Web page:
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README.md

README.md

South-Tutorial

South is a migration tool that works with Django projects. You should use it. It can handle:

  • Schema migration
  • Data migration

It replaces the Django syncdb command, which is limited to adding models, and cannot handle adding fields or removing models.

Most of the info below has been distilled from the docs: http://south.readthedocs.org/en/latest/about.html

Properties of South:

  • Database agnostic and supports five different database backends
  • VCS-proof: automatically detects if someone else's migrations conflict with your own
  • You can string together migrations in order to move forwards or backwards through your database schema

Migration Workflow

Creating a new django app

1) Create a virtual environment:

$ curl -O https://raw.github.com/pypa/virtualenv/master/virtualenv.py
$ python virtualenv.py djangomeetup
$ . djangomeetup/bin/activate

2) Install Django and start a project and an app

$ pip install Django
$ django-admin.py startproject mysite
$ ./manage.py startapp main

3) Edit settings.py so that Django recognizes your database and your app

DATABASES = {
  'default': {
    'ENGINE': 'django.db.backends.postgresql_psycopg2',
    'NAME': 'djtest',
    'USER': 'mktrias',
    'PASSWORD': '',
    'HOST': 'localhost',
    'PORT': '',
  }
}
INSTALLED_APPS = (
  ...
  'main',
)

4) Create djtest database

$ ./manage.py dbshell
psql=# CREATE DATABASE djtest; 

5) Create Django tables and answer 'yes' to creating a superuser

$ ./manage.py syncdb

Installing South

1) Use pip to install

$ pip install South
$ pip freeze > requirements.txt

2) In settings.py under INSTALLED_APPS, add 'south'.

3) South stores migration history in a table called south_migrationhistory so you'll need to run

$ ./manage.py syncdb

First Migration

1) Create a model in models.py

from django.db import models

class Person(models.Model):
    name = models.CharField(max_length=100)
    age = models.IntegerField()
    location_enabled = models.BooleanField()

2) Now, instead of using syncdb as you normally would, create a migration file

$ ./manage.py schemamigration main --initial
Creating migrations directory at '/Users/mktrias/Documents/DjangoMeetup/djangomeetup/mysite/main/migrations'...
Creating __init__.py in '/Users/mktrias/Documents/DjangoMeetup/djangomeetup/mysite/main/migrations'...
 + Added model main.Person
Created 0001_initial.py. You can now apply this migration with: ./manage.py migrate main

0001_initial.py is located in mysite/main/migrations and contains a 'frozen' serialization of your current models, as well as forwards() and backwards() methods which generate the database-agnostic commands needed to migrate forwards or roll back.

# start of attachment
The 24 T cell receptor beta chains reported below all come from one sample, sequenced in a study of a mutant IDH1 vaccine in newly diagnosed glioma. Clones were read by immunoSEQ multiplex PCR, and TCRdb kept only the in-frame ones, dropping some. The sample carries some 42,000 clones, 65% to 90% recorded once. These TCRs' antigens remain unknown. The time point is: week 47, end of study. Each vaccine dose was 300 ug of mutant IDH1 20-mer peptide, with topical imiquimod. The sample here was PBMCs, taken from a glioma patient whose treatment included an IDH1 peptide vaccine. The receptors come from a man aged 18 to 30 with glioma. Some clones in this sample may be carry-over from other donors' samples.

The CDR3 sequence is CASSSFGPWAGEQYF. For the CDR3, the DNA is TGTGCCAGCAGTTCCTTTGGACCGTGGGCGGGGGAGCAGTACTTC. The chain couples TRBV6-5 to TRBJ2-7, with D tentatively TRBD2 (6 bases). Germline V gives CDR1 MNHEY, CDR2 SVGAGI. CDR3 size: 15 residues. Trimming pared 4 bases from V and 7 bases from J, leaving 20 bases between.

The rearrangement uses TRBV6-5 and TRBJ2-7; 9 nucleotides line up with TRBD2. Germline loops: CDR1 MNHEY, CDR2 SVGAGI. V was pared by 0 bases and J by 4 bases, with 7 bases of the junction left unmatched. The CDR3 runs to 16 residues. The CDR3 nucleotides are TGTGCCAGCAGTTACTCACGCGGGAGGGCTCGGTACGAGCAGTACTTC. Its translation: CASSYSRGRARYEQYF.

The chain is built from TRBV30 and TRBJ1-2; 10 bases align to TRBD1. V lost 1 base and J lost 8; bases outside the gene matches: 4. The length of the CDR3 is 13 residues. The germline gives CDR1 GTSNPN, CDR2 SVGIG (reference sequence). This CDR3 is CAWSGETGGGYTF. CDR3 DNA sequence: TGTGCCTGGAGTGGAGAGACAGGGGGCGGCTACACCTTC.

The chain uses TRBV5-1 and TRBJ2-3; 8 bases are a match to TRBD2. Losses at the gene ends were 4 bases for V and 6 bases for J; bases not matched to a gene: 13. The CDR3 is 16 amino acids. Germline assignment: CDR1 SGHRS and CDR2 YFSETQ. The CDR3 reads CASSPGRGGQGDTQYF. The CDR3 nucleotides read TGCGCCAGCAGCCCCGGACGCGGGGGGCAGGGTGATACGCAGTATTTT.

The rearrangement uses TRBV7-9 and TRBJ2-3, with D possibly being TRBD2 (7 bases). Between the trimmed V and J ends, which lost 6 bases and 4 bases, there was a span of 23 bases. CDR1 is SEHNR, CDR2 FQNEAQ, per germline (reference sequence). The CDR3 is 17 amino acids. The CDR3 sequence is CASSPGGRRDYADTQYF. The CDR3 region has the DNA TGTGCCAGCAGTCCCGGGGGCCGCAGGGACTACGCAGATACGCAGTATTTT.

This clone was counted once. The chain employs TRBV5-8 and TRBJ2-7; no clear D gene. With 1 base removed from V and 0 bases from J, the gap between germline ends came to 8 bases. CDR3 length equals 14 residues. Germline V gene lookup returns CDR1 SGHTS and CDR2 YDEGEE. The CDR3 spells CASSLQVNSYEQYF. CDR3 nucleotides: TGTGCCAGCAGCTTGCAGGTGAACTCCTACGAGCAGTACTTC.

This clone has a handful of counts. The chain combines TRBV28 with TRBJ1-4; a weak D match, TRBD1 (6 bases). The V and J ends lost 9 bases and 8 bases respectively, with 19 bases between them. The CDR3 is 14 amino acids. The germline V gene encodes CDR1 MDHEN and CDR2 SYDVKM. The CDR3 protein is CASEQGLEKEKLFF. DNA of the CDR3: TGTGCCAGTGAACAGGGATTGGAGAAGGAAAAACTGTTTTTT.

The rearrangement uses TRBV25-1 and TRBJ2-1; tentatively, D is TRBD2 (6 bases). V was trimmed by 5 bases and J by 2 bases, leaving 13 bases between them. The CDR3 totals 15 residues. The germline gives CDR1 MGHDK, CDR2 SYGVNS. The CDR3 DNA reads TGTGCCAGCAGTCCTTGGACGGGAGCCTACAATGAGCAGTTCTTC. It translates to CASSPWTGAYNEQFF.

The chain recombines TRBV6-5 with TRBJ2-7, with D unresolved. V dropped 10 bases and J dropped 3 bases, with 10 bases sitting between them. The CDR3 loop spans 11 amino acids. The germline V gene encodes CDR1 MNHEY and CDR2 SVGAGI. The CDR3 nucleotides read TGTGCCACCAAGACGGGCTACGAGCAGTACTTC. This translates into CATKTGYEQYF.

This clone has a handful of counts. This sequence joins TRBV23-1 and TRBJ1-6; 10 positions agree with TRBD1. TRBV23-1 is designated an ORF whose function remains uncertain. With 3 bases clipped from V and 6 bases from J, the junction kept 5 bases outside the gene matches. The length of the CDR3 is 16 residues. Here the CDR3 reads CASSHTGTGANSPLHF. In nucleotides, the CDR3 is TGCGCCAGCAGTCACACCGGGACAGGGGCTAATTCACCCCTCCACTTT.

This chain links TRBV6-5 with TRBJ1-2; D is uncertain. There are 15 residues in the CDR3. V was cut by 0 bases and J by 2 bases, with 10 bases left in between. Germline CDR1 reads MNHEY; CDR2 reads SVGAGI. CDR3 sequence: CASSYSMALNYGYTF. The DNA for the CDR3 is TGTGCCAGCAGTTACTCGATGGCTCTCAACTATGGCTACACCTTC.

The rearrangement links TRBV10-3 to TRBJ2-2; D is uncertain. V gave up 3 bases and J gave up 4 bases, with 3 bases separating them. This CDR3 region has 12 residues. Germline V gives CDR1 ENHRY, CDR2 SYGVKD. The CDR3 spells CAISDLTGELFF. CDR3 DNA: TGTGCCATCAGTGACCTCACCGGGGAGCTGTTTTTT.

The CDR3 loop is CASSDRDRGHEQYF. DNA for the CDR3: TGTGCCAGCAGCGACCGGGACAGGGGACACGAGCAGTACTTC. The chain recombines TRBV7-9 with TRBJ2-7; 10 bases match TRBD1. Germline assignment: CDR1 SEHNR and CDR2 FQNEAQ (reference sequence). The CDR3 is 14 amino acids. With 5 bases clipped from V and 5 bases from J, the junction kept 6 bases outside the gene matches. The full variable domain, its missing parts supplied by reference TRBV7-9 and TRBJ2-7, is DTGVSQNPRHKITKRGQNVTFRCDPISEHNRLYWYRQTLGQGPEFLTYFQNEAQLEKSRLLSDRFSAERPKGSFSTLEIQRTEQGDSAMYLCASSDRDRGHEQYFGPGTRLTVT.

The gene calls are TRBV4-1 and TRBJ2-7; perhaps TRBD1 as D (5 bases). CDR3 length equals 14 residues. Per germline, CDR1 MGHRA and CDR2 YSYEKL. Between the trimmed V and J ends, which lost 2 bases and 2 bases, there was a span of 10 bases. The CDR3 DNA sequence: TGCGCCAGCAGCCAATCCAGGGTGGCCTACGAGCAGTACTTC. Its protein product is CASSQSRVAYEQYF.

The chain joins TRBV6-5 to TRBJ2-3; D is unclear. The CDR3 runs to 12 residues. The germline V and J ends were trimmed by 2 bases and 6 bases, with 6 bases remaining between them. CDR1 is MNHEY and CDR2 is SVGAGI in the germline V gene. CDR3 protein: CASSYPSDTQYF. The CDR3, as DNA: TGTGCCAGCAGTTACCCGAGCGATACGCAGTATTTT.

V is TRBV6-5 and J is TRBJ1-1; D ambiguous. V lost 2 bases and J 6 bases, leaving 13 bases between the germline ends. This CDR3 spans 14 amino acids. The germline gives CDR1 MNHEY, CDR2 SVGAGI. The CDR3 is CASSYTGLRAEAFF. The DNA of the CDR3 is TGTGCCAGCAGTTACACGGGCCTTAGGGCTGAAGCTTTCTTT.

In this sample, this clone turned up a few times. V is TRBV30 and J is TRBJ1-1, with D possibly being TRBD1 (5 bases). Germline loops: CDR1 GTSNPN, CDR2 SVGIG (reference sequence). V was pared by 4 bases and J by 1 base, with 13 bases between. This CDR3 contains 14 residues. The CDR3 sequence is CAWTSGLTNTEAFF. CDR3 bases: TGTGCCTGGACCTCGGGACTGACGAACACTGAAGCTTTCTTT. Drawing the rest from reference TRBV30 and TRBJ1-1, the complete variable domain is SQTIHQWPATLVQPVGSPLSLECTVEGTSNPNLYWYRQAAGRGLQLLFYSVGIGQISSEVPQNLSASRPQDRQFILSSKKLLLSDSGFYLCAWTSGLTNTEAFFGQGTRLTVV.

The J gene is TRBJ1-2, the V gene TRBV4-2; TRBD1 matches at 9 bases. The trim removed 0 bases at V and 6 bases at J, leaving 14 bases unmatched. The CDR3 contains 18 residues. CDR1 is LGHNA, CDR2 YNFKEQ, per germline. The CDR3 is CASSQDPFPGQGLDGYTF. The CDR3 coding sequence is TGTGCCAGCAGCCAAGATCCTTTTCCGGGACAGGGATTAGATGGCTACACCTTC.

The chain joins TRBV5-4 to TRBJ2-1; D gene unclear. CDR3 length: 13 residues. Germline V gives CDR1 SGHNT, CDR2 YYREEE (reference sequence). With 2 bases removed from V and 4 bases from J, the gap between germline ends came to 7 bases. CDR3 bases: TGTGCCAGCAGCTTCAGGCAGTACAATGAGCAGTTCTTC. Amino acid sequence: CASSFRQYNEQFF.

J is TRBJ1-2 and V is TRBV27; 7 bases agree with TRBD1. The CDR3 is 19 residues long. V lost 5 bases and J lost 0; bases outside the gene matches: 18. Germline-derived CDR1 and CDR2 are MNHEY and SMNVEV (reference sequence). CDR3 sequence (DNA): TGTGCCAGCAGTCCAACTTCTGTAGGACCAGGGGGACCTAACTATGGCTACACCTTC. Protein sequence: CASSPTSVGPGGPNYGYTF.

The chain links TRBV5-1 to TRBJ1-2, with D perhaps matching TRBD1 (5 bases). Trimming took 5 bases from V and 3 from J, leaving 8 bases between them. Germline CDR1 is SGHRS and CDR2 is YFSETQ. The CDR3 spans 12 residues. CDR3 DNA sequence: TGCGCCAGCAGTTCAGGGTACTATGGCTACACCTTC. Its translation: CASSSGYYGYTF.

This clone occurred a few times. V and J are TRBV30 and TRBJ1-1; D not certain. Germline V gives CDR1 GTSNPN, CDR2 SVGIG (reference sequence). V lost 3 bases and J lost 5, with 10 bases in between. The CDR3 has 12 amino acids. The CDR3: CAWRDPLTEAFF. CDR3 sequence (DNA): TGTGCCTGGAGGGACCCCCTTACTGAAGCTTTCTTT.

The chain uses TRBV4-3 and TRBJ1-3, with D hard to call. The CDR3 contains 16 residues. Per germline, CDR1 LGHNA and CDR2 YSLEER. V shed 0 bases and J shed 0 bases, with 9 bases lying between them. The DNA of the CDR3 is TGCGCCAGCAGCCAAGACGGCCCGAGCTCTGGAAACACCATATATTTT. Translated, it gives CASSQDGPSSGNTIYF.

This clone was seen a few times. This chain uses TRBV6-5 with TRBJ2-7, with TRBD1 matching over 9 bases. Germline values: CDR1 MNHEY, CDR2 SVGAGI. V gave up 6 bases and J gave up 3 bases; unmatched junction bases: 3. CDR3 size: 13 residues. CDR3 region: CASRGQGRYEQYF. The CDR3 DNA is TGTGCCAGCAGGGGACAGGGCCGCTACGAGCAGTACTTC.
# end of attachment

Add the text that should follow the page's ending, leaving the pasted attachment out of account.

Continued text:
Migration files must contain a Migrations class and the forwards() and backwards() methods. In theory, you could write your migrations by hand, but schemamigration does this for you. You may want to edit the forwards() function if you have dependencies or want to load data at a specific point in the migration chain. This can be extremely useful if you are using South with multiple apps that share relations in a database.

3) Execute the migration

$ ./manage.py migrate main
Running migrations for main:
 - Migrating forwards to 0001_initial.
 > main:0001_initial
 - Loading initial data for main.
Installed 0 object(s) from 0 fixture(s)

Now main_person is in your database (go and check).

At any point you can roll back to a particular migration by typing

$ ./manage.py migrate myapp 0008

Future migrations

Next time you edit models.py schemamigration can autodetect what has changed since your last migration, so use the --auto option.

$ ./manage.py schemamigration main --auto
 + Added field is_active on main.Person
Created 0002_auto__add_field_person_is_active.py. You can now apply this migration with: ./manage.py migrate main
$
$ ./manage.py migrate main
Running migrations for main:
 - Migrating forwards to 0002_auto__add_field_person_is_active.
 > main:0002_auto__add_field_person_is_active

migrate automatically runs each of the migrate files in ascii order, hence all the 0 prefixes. If you forsee having more than 9999 migrations, feel free to prepend another zero!

A useful option can show you which migrations exist and which have been committed (*)

$ ./manage.py migrate --list

 main
  (*) 0001_initial
  (*) 0002_auto__add_field_person_is_active

You can update the current migration using --update. Use this to refine your changes to an atomic code change (adding a single feature, or fixing a bug)

$ ./manage.py schemamigration main --auto --update

Converting an existing app